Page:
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Thursday, August 11, 2022
Home Schools (Updated) State Bureaucrats Shocked at Mehler Mess

(Updated) State Bureaucrats Shocked at Mehler Mess

UPDATE:

Rye Schools are saying there is a "serious problem with it" (the LoHud article) and provided a statement that was read by Dr. Alvarez at last night's Board of Ed meeting:

"Given significant inaccuracies contained in a recent article in the Journal News, it is important that we clarify the record for the public and provide the community with accurate information regarding this important matter.

The article contains an erroneous representation of facts by Arthur Schwartz, the attorney representing Carin Mehler.

In the article, Arthur Schwartz, attributes statements to the Executive Director of the State Education Department’s Test Security and Educator Integrity Unit, Tina E. Sciocchetti, which Ms. Sciocchetti has advised the District, in writing, were never made by her, to anyone, at any time.

The District continues to work towards an appropriate resolution of this matter and will do so irrespective of the actions of Ms. Mehler’s representatives."

EARLIER STORY:

According to LoHud, some state bureaucrats are shocked at the "Mehler Mess" – the ongoing saga of the Obsorn test mess where teacher Carin Mehler remains in limbo while the Rye Schools decide how to proceed in thier action against her:

"RYE – The head of the state Education Department's test security unit is alarmed that the case of reassigned Rye teacher Carin Mehler has been open for almost two years, her lawyer told The Journal News.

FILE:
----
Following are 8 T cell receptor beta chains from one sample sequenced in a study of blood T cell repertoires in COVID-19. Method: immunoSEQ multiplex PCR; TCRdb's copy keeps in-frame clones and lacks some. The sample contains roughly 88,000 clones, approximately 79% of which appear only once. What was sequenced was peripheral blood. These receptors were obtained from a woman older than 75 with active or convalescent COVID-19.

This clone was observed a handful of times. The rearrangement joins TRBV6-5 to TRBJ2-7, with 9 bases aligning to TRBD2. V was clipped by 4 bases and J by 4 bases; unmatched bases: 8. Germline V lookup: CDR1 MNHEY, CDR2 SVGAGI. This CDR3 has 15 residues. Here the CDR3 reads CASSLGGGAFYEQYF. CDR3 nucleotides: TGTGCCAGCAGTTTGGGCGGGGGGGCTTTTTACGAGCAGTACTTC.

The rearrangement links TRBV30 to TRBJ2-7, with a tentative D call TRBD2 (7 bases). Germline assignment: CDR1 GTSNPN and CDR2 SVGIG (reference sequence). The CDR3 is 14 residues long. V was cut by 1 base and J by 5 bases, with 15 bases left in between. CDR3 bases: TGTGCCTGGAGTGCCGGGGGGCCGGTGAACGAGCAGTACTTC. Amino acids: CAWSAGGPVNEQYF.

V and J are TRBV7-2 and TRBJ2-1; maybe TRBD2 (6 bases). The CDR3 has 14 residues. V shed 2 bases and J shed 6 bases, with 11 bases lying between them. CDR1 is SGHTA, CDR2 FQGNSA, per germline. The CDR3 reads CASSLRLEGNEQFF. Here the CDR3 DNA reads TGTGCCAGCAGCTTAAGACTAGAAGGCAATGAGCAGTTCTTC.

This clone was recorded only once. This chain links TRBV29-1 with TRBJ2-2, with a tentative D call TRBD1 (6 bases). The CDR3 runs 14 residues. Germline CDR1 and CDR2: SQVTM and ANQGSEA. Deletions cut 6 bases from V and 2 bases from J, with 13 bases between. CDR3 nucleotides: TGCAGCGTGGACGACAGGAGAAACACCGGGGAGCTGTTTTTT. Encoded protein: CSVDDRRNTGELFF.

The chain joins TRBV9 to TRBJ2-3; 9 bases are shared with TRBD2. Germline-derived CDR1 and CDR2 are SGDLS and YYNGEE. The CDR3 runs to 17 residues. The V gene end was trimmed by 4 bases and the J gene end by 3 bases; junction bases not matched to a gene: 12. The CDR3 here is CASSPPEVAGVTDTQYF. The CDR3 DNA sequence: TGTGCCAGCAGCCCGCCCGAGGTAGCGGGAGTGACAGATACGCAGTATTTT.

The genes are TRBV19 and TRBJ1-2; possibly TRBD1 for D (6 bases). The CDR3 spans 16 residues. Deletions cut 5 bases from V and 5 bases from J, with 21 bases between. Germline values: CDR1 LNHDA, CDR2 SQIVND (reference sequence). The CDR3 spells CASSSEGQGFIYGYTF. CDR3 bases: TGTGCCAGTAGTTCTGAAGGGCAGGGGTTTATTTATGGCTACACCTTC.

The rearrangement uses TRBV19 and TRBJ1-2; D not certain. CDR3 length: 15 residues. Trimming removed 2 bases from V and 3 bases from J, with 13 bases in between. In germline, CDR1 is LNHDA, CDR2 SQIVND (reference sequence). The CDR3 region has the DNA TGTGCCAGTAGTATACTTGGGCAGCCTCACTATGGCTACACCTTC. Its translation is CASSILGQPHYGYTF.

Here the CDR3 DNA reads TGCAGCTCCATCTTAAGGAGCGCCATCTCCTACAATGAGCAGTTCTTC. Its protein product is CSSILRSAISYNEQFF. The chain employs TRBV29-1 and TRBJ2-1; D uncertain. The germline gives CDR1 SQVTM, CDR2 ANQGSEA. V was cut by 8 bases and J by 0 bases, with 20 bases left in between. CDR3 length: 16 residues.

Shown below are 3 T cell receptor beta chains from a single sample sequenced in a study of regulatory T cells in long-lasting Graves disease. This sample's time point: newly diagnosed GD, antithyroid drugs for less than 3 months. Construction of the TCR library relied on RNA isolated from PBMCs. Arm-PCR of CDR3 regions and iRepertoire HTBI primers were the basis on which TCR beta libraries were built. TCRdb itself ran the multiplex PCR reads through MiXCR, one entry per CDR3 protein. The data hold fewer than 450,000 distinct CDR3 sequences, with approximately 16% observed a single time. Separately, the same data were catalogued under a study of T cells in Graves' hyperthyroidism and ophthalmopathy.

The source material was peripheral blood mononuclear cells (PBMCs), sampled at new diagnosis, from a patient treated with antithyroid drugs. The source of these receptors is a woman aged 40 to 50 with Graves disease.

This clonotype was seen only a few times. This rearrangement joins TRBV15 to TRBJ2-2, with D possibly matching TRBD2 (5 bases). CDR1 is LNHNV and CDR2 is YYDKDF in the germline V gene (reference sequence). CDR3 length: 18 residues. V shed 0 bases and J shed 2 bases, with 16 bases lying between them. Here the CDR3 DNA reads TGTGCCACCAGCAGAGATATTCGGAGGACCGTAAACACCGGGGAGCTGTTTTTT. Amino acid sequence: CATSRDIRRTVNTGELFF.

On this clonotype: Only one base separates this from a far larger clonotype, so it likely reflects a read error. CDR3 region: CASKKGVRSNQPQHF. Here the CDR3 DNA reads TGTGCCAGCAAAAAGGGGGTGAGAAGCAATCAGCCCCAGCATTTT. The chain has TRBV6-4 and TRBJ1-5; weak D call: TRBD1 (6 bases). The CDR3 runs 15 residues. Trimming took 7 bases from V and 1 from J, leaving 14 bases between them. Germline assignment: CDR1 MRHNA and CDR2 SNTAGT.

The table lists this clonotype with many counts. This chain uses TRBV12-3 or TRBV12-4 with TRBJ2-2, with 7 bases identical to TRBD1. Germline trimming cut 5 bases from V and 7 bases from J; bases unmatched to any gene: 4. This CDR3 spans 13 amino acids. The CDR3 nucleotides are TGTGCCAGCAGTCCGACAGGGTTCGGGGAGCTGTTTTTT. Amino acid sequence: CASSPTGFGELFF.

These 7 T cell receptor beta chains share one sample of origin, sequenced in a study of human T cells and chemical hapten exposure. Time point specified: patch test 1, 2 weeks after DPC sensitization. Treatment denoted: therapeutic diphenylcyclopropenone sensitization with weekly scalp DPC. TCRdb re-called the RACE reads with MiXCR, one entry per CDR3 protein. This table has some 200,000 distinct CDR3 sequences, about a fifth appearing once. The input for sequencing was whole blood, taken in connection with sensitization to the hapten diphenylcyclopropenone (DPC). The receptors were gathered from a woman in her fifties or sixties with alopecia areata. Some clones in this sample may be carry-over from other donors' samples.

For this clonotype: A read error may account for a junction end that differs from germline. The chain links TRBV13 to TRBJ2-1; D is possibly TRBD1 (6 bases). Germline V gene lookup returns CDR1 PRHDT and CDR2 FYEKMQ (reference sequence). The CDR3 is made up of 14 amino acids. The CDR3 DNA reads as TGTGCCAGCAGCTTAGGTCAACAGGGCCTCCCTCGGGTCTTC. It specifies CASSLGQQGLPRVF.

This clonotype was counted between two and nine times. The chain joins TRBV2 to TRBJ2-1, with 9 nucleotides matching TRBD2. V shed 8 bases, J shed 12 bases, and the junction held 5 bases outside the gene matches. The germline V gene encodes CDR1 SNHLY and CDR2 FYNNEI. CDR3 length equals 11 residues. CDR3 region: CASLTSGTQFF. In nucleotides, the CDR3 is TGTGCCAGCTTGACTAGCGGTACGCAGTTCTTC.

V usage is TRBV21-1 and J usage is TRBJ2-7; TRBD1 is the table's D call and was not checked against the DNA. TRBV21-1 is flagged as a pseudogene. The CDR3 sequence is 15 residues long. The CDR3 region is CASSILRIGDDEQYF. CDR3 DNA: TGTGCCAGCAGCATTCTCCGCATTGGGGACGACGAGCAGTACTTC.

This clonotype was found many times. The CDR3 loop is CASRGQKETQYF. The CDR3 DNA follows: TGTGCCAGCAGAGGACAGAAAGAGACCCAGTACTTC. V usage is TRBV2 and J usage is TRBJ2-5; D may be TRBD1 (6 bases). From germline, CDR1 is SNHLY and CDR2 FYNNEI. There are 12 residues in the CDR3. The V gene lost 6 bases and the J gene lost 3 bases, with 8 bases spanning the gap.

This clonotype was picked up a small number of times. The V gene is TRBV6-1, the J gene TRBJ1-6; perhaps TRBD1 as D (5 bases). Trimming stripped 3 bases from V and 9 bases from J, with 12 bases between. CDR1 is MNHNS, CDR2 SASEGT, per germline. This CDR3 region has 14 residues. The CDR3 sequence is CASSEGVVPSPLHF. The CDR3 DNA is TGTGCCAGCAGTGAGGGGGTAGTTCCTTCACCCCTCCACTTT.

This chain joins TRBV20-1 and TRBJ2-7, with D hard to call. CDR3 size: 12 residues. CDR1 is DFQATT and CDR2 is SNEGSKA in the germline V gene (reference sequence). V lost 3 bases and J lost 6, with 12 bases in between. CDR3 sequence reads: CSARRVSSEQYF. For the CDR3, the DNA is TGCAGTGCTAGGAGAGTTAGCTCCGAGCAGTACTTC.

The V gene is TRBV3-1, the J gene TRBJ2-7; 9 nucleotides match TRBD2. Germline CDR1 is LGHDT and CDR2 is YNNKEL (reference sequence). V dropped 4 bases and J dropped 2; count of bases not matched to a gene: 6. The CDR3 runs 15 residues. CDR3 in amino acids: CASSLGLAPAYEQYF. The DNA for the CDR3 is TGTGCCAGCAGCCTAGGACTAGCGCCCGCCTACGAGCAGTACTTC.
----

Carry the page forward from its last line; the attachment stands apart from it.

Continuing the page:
Tina E. Sciocchetti, the executive director of the Test Security and Educator Integrity office, has told Mehler's lawyer, Arthur Schwartz, in several telephone conversations that the office is seeking a speedy resolution of the case, Schwatz said…

Mehler, a tenured fourth-grade teacher at Osborn Elementary School was placed on administrative reassignment in May 2013 amid allegations of "improper coaching" on state tests. She is being paid close to $200,000 a year to stay at home.

The district has not brought any disciplinary charges against her, preventing her from having an administrative hearing with the state Education Department at which she could defend herself…

Mehler has rejected an offer from the Rye school district to pay a $25,000 in fine in exchange for being reinstated in her job. The amount was to be payable over two years. She is demanding a full hearing instead. The state allows the district three years to bring charges."

See the rest of the article.

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